Tue 6 Nov 2018 15:52 - 16:15 at Horizons 6-9F - Security Chair(s): Lucas Bang

A fundamental challenge of software testing is the statistically well-grounded extrapolation from program behaviors observed during testing. For instance, a security researcher who has run the fuzzer for a week has currently no means (1) to estimate the total number of feasible program branches, given that only a fraction has been covered so far; (2) to estimate the additional time required to cover 10% more branches (or to estimate the coverage achieved in one more day, respectively); or (3) to assess the residual risk that a vulnerability exists when no vulnerability has been discovered. Failing to discover a vulnerability does not mean that none exists—even if the fuzzer was run for a week (or a year). Hence, testing provides no formal correctness guarantees.

Tue 6 Nov
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15:30 - 17:00: Research Papers - Security at Horizons 6-9F
Chair(s): Lucas Bang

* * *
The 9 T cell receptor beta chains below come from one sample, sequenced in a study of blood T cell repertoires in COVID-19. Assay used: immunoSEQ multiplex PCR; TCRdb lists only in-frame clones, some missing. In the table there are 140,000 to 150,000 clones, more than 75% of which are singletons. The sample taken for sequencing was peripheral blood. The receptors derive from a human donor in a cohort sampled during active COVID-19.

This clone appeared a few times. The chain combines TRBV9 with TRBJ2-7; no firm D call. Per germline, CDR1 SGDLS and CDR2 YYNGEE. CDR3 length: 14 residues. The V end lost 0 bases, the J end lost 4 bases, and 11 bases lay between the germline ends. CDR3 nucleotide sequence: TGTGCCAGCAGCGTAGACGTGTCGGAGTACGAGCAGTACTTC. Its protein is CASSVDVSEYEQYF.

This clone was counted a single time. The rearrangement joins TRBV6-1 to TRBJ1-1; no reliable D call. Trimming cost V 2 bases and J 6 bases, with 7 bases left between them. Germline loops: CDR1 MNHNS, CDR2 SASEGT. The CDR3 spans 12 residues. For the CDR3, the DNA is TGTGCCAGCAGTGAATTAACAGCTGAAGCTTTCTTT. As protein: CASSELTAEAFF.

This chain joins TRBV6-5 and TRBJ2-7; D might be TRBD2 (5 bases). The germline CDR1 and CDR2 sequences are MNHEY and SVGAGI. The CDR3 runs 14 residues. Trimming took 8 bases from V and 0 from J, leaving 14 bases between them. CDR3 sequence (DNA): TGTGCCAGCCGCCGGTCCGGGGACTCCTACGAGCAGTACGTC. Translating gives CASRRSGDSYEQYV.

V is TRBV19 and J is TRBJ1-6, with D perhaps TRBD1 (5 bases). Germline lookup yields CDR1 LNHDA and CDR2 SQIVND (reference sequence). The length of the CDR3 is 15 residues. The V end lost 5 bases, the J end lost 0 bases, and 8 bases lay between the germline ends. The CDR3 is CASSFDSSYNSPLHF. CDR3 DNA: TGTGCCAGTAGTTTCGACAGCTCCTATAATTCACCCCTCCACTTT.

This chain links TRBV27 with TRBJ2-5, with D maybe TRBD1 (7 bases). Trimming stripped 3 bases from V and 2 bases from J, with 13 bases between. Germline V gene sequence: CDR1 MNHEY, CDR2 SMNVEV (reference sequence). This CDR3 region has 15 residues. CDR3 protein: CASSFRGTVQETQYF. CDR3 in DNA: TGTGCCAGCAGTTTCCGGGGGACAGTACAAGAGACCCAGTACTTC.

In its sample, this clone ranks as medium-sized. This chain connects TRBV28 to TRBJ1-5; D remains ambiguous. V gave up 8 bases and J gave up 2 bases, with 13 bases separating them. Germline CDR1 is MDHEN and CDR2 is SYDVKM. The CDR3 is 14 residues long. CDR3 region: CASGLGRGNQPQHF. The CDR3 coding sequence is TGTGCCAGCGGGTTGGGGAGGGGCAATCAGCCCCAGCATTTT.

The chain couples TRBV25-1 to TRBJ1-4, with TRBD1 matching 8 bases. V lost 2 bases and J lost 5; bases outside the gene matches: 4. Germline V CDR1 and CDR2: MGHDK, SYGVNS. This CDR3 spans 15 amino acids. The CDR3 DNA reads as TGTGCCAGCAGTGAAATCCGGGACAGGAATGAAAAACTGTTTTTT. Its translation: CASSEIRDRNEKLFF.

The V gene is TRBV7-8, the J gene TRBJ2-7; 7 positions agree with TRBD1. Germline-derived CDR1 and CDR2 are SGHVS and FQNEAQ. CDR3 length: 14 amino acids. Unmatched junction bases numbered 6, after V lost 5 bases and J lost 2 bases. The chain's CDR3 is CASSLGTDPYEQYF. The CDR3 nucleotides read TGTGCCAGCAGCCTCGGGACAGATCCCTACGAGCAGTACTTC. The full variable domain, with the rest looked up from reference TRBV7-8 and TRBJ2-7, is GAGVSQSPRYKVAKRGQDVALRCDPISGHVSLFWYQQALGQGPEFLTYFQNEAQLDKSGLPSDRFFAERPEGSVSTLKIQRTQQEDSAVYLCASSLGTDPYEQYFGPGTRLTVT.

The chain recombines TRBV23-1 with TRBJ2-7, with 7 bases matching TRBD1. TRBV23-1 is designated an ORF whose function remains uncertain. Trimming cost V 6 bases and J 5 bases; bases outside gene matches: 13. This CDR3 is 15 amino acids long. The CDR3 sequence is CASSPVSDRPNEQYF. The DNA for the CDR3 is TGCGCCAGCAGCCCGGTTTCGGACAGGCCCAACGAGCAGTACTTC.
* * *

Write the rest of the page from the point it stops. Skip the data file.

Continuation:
fse-2018-Journal-First15:30 - 15:52
Fayola PetersLero - The Irish Software Research Centre and University of Limerick, Thein Than Tun, Yijun YuThe Open University, UK, Bashar NuseibehThe Open University (UK) & Lero (Ireland)
fse-2018-Journal-First15:52 - 16:15
Marcel BöhmeMonash University
fse-2018-research-papers16:15 - 16:37
James C. DavisVirginia Tech, USA, Christy A. CoghlanVirginia Tech, USA, Francisco ServantVirginia Tech, Dongyoon LeeVirginia Tech, USA
fse-2018-research-papers16:37 - 17:00
Feng DongBeijing University of Posts and Telecommunications, China, Haoyu Wang, Li LiMonash University, Australia, Yao GuoPeking University, Tegawendé F. BissyandéUniversity of Luxembourg, Luxembourg, Tianming LiuBeijing University of Posts and Telecommunications, China, Guoai Xu , Jacques KleinUniversity of Luxembourg, SnT